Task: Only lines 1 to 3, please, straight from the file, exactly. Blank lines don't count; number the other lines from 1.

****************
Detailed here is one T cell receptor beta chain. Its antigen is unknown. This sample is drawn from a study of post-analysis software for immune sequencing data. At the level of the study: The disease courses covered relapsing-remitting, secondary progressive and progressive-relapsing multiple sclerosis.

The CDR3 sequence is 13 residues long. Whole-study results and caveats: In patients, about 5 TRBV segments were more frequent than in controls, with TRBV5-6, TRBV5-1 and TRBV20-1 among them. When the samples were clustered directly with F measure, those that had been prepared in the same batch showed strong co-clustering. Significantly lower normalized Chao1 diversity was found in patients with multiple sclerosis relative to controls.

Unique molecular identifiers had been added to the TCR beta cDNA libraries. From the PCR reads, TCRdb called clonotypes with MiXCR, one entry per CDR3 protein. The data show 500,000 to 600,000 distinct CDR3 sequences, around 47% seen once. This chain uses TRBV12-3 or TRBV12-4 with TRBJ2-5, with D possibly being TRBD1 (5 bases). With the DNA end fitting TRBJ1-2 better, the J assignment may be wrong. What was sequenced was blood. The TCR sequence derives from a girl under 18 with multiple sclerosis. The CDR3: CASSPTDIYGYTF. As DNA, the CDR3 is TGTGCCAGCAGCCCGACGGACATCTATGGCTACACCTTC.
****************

Detailed here is one T cell receptor beta chain. Its antigen is unknown. This sample is drawn from a study of post-analysis software for immune sequencing data. At the level of the study: The disease courses covered relapsing-remitting, secondary progressive and progressive-relapsing multiple sclerosis.

The CDR3 sequence is 13 residues long. Whole-study results and caveats: In patients, about 5 TRBV segments were more frequent than in controls, with TRBV5-6, TRBV5-1 and TRBV20-1 among them. When the samples were clustered directly with F measure, those that had been prepared in the same batch showed strong co-clustering. Significantly lower normalized Chao1 diversity was found in patients with multiple sclerosis relative to controls.

Unique molecular identifiers had been added to the TCR beta cDNA libraries. From the PCR reads, TCRdb called clonotypes with MiXCR, one entry per CDR3 protein. The data show 500,000 to 600,000 distinct CDR3 sequences, around 47% seen once. This chain uses TRBV12-3 or TRBV12-4 with TRBJ2-5, with D possibly being TRBD1 (5 bases). With the DNA end fitting TRBJ1-2 better, the J assignment may be wrong. What was sequenced was blood. The TCR sequence derives from a girl under 18 with multiple sclerosis. The CDR3: CASSPTDIYGYTF. As DNA, the CDR3 is TGTGCCAGCAGCCCGACGGACATCTATGGCTACACCTTC.